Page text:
Perfect Picture Book Friday: Vulture View

Author: April Pulley Sayre
Illustrator: Steve Jenkins
Publication Info: Henry Holt and Company, 2007
Intended audience: Preschool and up
Genre: nonfiction, picture book (32 pages)
Themes/topics: nature, animals, science, natural history
Opening and synopsis:
“The sun is rising.
Up, up.
It heats the air.
Up, up.
Wings stretch wide
to catch a ride
on warming air.
Going where?
Up, up!”
With her signature lyrical style, April Pulley Sayre tackles the seemingly ungraceful topic of turkey vultures. These animals eat what we wouldn’t dare — stinky, rotting meat. In “Get to Know Vultures” Sayre explains the turkey vulture’s important role in breaking down large, dead animals so mice, beetles, maggots and worms can do their jobs and return nutrients to the soil. She also notes areas that budding scientists might want to study when they grow up. For example, scientists know little about how the vultures communicate and what they do in the winter.
Resources/activities: Sayre includes many resources in “Get to Know Vultures,” however her rich Web site provides even more resources. For teachers, she provides appropriate curriculum standards….here. She also recommends the Turkey Vulture Society. You’ll find a turkey vulture dot-to-dot and crossword puzzle on the State of Ohio’s parks page….here.
Why I like this book: One of my favorite nonfiction PB authors, Melissa Stewart, originally recommended this book as an outstanding example of picture book nonfiction. Sayre’s strength is her lyricism, which makes turkey vultures interesting and attractive. And, of course, Sayre’s stellar writing is paired with illustrations by the legendary Steve Jenkins. The duo have created a not-to-be-missed reading experience.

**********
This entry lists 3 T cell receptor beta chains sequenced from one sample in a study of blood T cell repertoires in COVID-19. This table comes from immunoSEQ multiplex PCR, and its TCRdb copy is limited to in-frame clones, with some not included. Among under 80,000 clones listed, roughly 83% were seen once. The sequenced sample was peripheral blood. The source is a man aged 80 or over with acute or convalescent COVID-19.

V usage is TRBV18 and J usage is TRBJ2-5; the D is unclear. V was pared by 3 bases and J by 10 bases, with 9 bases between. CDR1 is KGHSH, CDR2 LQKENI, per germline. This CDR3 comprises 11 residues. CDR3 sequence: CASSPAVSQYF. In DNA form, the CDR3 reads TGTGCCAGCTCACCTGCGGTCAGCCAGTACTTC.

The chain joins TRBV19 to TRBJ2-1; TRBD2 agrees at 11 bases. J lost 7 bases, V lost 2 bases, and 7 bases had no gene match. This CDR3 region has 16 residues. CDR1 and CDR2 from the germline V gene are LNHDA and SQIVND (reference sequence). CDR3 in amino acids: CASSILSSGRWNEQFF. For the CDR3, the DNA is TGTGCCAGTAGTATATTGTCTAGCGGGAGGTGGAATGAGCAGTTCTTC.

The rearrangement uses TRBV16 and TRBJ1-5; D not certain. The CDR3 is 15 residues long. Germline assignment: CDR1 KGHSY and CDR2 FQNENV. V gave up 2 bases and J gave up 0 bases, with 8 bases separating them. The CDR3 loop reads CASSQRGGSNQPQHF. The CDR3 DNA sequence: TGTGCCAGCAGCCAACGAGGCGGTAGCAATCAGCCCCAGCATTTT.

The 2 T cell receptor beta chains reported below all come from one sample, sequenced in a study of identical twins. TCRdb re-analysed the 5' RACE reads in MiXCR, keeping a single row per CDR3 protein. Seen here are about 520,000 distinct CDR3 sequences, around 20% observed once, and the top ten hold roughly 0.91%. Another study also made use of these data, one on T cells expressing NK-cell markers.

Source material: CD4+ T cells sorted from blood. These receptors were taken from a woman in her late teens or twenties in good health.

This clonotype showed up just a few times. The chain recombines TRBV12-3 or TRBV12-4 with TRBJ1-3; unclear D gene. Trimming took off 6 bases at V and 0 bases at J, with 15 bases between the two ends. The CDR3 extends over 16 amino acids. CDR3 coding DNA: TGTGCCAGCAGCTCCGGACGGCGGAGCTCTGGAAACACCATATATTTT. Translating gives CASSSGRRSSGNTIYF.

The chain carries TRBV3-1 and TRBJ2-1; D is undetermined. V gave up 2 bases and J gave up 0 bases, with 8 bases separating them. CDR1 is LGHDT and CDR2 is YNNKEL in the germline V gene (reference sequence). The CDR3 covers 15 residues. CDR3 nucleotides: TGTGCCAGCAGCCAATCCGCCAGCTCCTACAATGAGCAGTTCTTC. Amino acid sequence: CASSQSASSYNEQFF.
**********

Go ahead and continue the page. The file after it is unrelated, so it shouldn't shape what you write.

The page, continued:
Every Friday bloggers review “Perfect Picture Books.” Find a complete list of book reviews organized by topic, genre and blogger at author Susanna Leonard Hill’s site.
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36 Replies to “Perfect Picture Book Friday: Vulture View”

  1. I love this lyrical langauge, I’m getting this for sure. I recently wrote a poem about turkey vultures, they are so interesting!

  2. Sounds like a great non-fiction book. Just realized she is the author of Rah, Rah, Radishes which we liked. Will have to check out more of her books. Thanks!

  3. Kirsten, I really like that we’re adding more nonfiction books to our list. As I think of the vulture in my backyard a few months ago, I have to admit they are interesting birds. My dog howled and refused to go near the door for two days. He smelled death. I love the nature theme and I looked at the author’s website and was very impressed with her activities for each grade level. Great selection for PPB.

  4. This is such an informative post and sharing a book at that. My daughter in law just did her master’s thesis on Turkey Vultures and I am going to share this post with her. Thanks for sharing. I think I will write a non fiction picture book manuscript on birds too. I have an idea. I’m not in 12×12 but follow along with eagle eyes. 🙂

  5. When I first saw the cover, I thought it was fiction. How interesting to read nonfiction through lyrical style, Kirsten. Like Erik, I am not particularly fond of vultures, either. However, I do love to learn about things so I would definitely give this one a try. 🙂

  6. As an elementary school librarian, I can tell you that the cover of this book will instantly draw kids to it. Elementary children will eat this book up! I love that the author included activities with curriculum standards. I wish more authors would do this-makes my job a lot easier! Thank you for this great recommendation 🙂

    1. I too love it when authors provide extensions and opportunities for children to learn more. A great book truly sparks curiosity, and it’s nice to know how to feed and encourage it.

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